Saturday, February 7, 2015

Book Club Cobb - #BCCobb

In my humble opinion, there is no better way to impact our students than to provide them access to incredible literature.  They deserve opportunities to reflect upon their lives, think about the decisions they may make when faced with certain circumstances, and determine who they may want to be as they continue to mature.  That being said, we, as teachers, need to be familiar with outstanding literature in order to pair students to the texts that may change their lives.  I've been fortunate to work directly (in the co-taught setting) with two teachers who are readers themselves, and therefore, know how to engage their readers.

Since Lynda Mullaly Hunt's new novel, Fish in a Tree, celebrated it's book birthday earlier this week, I have received a text from one of those teachers begging me to borrow my copy (more on that can be found here) and saw, through social media, that it is the other teacher's planned next read.

(this is why you are NOT borrowing THIS copy!)

While the three of us, over the years, have discussed numerous books, I would like to extend this to a slightly more formal conversation and see if we can have a greater impact throughout our community.

This is why I am proposing that we begin Book Club Cobb.  I foresee this as an opportunity for teachers across our (enormous) school district (and beyond) to learn about current, popular titles that are engaging for students.  This evening, I purchased two copies of Fish in a Tree, and while I would like to begin with this text, I would eventually like several choices within each conversation we share; so that yes, we are discussing the book, but we are also thinking about strategies we could teach from lifting various passages from the text and then also to be able to get to know an even greater amount of titles that we may share with students.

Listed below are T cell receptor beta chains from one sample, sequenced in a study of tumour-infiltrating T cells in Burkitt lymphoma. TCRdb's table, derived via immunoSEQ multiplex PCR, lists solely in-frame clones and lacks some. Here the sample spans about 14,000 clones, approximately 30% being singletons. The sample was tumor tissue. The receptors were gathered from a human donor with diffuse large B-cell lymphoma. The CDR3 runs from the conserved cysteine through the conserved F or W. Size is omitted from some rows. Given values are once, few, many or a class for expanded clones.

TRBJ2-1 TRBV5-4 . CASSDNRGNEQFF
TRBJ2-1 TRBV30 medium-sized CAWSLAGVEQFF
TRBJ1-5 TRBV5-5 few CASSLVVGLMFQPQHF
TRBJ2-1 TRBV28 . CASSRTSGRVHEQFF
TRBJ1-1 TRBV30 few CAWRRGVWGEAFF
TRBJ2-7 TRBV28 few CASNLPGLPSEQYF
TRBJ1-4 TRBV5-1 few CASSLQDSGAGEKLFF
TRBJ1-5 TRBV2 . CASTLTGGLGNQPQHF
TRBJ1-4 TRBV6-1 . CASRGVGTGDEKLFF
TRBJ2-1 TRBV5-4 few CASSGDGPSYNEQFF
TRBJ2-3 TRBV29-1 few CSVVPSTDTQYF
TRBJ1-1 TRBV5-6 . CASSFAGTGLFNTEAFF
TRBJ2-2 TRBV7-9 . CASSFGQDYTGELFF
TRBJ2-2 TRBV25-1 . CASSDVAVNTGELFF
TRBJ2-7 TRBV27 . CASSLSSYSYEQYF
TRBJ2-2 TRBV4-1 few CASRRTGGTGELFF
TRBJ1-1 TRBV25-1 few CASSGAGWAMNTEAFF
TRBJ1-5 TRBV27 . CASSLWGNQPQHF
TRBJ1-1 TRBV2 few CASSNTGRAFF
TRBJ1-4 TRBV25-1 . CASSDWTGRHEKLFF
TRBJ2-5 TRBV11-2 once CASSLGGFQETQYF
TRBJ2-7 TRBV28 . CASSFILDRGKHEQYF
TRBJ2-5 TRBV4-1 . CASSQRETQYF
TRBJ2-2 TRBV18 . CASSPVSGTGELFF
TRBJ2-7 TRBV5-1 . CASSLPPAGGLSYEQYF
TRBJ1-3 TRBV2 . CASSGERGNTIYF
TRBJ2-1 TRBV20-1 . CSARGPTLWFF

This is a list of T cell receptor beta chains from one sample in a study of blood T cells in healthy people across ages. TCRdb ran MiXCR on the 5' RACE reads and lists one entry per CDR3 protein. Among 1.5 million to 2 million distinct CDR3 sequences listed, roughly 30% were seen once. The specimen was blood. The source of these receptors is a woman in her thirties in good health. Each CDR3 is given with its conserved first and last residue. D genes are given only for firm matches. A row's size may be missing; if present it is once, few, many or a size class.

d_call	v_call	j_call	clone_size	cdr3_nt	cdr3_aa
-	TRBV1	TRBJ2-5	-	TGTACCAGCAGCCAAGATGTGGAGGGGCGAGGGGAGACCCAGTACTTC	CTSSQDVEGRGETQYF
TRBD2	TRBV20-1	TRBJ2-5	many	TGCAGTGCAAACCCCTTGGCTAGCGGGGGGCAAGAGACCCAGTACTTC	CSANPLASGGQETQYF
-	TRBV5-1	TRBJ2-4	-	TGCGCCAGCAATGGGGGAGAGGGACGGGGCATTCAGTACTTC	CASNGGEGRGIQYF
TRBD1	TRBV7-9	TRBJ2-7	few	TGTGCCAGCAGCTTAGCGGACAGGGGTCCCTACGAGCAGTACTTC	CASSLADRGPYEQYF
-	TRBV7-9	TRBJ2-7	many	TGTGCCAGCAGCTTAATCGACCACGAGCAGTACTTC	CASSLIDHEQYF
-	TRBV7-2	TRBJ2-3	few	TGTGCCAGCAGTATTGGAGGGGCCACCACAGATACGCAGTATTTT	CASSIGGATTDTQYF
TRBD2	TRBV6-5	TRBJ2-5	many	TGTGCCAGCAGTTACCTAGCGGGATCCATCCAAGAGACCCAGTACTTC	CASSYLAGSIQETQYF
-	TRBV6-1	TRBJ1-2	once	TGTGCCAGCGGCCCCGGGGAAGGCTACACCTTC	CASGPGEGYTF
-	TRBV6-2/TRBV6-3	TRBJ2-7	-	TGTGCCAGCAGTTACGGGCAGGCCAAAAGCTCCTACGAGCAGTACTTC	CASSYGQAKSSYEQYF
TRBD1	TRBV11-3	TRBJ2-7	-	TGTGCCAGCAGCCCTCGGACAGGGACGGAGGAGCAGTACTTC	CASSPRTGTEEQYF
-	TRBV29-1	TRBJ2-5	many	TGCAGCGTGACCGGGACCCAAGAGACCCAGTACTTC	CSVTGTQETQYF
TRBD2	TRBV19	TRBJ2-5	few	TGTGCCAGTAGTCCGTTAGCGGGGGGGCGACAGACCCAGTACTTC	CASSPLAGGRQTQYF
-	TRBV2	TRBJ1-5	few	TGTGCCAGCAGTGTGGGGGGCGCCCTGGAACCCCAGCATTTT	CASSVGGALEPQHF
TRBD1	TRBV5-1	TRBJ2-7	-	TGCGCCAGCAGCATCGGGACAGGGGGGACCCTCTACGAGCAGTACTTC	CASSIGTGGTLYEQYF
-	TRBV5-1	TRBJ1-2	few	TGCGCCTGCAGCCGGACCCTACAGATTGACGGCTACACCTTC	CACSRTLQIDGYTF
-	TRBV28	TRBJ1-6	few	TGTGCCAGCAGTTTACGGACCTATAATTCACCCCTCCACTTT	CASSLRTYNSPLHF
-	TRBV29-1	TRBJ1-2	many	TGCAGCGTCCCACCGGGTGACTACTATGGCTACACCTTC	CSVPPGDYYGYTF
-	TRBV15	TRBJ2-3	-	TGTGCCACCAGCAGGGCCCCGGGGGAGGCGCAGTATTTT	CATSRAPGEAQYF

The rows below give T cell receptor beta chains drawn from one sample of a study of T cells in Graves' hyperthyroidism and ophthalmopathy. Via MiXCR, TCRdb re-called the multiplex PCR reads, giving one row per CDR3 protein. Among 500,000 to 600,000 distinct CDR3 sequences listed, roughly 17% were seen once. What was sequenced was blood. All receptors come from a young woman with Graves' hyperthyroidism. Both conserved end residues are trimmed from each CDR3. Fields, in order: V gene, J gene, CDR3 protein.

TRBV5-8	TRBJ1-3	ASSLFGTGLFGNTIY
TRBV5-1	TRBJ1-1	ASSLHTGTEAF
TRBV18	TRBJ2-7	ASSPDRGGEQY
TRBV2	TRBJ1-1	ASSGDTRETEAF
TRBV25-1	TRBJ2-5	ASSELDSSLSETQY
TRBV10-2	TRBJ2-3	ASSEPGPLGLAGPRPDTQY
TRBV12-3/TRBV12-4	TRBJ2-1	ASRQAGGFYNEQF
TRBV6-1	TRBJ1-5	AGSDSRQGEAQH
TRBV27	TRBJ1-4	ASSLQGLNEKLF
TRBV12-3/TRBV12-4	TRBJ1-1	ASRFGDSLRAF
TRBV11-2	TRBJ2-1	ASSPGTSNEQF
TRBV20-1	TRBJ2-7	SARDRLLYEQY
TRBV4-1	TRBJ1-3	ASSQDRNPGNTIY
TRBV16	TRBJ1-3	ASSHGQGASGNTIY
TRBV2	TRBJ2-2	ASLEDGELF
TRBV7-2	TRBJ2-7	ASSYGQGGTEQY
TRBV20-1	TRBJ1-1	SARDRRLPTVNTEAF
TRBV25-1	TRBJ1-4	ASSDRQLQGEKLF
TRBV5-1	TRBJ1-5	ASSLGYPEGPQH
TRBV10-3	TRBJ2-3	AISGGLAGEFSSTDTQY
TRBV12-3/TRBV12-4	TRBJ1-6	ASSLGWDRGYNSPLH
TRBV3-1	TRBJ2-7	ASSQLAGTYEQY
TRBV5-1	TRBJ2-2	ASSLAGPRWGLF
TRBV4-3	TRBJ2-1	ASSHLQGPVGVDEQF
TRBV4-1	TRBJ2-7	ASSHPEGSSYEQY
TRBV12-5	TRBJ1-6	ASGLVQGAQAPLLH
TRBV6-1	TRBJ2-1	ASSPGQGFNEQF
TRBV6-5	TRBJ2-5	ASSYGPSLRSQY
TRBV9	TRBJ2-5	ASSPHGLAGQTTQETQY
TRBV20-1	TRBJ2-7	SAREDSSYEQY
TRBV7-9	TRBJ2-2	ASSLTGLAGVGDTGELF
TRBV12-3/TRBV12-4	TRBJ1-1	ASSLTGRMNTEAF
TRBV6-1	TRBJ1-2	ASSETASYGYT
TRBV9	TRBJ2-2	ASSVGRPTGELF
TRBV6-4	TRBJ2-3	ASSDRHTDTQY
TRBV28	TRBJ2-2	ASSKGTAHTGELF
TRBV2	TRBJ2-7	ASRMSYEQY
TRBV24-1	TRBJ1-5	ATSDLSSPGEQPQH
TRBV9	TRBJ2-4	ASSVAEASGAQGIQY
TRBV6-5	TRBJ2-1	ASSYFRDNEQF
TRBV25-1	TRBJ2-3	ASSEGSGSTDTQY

These two copies are beginning with very distinct destinations, but I expect that they will then be passed on to others who would be interested in participating in our #BCCobb chat on Thursday, March 12th, 2015 at 8 pm.  If you are interested, please join us.  If you would like to borrow a copy of the book, jump in line (please feel free to use the comments below to document your interest)...or find a copy at your local bookstore or library.

We look forward to the conversation and the opportunity to put exemplary literature into the hands of our students!

Friday, February 6, 2015

Guest Blog - Reading Instruction and Close Reading

Please welcome my former co-teacher, Leila Barber!  While Leila and I taught on the same 5th grade team for seven years, we spent just one year co-teaching together.  The transition was seamless due to Leila's genuine interest in her students, her professionalism, and her continuous desire to grow.  It has been said, and I strongly believe, that readers and writers make the best reading and writing teachers.  Leila is that teacher!

Get to know Leila.

I teach in a Title I school, located in Cobb County’s Area 1. Our population consists of a large volume of students who are involved in the early intervention program. We value achievement, integrity, creativity/innovation, and accountability. Our mission is “establishing an environment that fosters a love for learning” and our vision is “developing and empowering life-long learners”.

I am a 5th grade teacher and have taught in Cobb County for the past 7 years in this capacity. In all, I have been teaching for 14 years, a little in Florida and a few years in Virginia. With all of these experiences came the opportunity to earn additional degrees in Curriculum and Instruction (MAEd) and Reading (Ed.S.).

While teaching in Cobb, I have had a great opportunity to grow professionally through presenting at Teachers Leading Cobb Forward (TLCF), hosting a district-wide lab classroom, and facilitating additional teacher professional learning. 

Why is Close Reading important?

Reading closely is developing a set of critical thinking strategies that is transferrable to all genres of reading. Every single area of content, standard and layer of text utilizes some strategy of close reading whether it is understanding the purpose for reading, seeing the interconnectedness of text, developing systems of meaning, or to engage in a level where inquiry of text takes you beyond the surface. One of my favorite quotes, “Equally, move freely between analyzing texts, media and life.”  (p. 124) The dream is for student independence and where you lead (especially by modeling), the students will follow for the rest of their lives!” (Lehman and Roberts)

Why is Close Reading initially a challenge for students?